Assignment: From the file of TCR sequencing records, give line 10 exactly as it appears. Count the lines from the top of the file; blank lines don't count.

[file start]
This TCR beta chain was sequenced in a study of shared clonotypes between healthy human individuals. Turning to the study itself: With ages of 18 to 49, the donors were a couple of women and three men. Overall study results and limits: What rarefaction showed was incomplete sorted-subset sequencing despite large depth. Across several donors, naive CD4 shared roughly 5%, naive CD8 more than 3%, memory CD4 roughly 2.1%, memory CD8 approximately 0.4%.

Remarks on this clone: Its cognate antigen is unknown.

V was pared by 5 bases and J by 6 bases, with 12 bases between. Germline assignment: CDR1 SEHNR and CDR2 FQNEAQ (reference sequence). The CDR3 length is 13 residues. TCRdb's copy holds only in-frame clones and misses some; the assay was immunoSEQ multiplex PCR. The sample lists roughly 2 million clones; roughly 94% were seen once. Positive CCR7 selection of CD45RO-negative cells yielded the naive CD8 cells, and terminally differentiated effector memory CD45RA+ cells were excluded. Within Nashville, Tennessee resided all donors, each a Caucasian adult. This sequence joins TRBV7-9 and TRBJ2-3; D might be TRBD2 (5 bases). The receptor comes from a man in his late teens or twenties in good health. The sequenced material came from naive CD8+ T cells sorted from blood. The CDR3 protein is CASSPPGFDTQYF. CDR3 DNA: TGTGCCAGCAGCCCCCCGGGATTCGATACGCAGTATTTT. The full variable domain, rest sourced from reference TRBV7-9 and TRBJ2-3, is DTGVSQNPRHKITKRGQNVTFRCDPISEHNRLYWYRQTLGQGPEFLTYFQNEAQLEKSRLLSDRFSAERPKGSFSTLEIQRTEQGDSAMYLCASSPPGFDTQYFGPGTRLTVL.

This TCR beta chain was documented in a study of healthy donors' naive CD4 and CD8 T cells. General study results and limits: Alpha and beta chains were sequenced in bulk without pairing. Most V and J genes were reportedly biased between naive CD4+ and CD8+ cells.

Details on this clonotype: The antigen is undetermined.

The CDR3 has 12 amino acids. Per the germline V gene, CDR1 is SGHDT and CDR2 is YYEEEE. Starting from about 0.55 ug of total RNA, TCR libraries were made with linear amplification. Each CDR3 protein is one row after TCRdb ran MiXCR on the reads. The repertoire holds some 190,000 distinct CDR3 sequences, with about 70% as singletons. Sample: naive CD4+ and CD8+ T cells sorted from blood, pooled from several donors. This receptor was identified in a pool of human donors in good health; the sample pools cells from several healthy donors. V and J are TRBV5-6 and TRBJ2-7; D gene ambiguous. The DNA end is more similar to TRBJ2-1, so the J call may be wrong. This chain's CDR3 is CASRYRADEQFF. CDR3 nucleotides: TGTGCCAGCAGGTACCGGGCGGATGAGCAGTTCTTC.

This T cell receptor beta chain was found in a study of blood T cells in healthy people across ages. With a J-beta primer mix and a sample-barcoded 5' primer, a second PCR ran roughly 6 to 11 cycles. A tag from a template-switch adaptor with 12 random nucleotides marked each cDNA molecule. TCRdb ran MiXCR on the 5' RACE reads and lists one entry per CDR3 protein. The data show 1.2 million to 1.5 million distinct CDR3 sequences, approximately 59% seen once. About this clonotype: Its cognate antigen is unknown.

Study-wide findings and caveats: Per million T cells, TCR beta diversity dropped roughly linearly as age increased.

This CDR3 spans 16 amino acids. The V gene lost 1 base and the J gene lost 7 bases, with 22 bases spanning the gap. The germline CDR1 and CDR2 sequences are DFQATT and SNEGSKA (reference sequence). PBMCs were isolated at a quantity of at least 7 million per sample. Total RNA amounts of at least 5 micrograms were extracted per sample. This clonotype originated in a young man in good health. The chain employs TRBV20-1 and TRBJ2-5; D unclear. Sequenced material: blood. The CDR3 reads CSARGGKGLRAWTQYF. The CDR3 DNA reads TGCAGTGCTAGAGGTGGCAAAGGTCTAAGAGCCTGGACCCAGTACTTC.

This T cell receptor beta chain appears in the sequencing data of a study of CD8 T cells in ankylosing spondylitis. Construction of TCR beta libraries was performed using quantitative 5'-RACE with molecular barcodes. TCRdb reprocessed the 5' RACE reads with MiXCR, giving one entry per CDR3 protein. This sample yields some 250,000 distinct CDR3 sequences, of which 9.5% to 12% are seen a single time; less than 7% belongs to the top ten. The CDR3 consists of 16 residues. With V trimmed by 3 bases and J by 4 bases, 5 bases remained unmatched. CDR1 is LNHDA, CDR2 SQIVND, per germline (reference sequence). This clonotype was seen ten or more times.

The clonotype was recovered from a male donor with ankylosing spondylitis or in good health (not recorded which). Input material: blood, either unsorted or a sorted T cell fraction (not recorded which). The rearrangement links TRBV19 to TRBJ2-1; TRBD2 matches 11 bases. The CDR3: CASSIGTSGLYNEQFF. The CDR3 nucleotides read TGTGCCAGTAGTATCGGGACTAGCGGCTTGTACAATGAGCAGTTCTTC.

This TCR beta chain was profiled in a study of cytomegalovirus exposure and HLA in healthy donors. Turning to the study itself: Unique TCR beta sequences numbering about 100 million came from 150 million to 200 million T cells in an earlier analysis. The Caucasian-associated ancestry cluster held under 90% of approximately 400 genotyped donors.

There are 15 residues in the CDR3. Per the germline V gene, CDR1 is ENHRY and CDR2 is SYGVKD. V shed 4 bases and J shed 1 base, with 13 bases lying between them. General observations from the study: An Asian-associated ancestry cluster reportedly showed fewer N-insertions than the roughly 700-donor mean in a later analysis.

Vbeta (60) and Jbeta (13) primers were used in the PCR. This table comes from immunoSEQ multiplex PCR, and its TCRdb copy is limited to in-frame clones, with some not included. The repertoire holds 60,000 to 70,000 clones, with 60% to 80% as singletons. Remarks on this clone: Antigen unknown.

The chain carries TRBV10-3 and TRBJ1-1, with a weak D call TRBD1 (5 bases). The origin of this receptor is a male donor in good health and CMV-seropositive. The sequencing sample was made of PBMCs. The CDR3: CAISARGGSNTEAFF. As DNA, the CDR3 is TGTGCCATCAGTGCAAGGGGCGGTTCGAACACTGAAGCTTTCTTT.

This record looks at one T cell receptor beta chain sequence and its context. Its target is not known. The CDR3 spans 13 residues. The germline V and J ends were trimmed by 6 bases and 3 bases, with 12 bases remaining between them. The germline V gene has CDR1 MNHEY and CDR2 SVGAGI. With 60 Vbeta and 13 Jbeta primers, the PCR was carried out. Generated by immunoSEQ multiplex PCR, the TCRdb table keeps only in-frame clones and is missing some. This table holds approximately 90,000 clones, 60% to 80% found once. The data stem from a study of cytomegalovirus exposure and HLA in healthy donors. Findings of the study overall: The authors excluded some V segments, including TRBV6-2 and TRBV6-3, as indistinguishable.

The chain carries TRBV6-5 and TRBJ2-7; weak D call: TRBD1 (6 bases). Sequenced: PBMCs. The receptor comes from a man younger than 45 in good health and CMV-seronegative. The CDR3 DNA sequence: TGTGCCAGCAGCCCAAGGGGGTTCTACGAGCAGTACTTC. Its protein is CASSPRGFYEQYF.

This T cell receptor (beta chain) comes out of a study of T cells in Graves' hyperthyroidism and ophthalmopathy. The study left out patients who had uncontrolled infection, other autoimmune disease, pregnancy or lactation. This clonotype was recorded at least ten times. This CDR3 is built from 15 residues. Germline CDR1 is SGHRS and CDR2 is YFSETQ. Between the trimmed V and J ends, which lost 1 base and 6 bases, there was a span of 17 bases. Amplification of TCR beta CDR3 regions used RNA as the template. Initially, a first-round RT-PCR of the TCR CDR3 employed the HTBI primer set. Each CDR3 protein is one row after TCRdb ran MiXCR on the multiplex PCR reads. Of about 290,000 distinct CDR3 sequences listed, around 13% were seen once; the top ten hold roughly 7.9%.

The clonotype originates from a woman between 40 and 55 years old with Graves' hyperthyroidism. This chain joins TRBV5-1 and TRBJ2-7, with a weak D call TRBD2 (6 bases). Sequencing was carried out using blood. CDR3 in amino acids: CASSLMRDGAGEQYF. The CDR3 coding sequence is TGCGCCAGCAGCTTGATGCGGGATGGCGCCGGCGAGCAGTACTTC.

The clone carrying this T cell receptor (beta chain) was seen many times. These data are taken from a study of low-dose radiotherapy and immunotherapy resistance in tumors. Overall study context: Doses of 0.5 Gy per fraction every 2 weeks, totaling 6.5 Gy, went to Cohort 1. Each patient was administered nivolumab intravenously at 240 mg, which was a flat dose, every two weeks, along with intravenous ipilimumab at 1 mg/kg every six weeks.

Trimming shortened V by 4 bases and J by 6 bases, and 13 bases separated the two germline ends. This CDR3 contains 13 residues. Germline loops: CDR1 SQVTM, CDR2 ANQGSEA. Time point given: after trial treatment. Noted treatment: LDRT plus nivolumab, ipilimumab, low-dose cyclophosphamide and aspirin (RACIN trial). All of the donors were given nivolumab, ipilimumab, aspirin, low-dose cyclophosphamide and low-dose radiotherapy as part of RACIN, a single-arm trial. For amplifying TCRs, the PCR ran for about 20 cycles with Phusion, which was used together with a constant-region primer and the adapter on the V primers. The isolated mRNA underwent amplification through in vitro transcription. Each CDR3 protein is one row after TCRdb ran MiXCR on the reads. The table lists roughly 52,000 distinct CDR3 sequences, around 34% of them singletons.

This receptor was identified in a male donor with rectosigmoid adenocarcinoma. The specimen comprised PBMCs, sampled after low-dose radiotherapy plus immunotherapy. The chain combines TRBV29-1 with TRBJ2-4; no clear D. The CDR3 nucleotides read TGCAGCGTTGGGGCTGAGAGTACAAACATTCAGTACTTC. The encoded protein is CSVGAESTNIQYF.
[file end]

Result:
This T cell receptor beta chain appears in the sequencing data of a study of CD8 T cells in ankylosing spondylitis. Construction of TCR beta libraries was performed using quantitative 5'-RACE with molecular barcodes. TCRdb reprocessed the 5' RACE reads with MiXCR, giving one entry per CDR3 protein. This sample yields some 250,000 distinct CDR3 sequences, of which 9.5% to 12% are seen a single time; less than 7% belongs to the top ten. The CDR3 consists of 16 residues. With V trimmed by 3 bases and J by 4 bases, 5 bases remained unmatched. CDR1 is LNHDA, CDR2 SQIVND, per germline (reference sequence). This clonotype was seen ten or more times.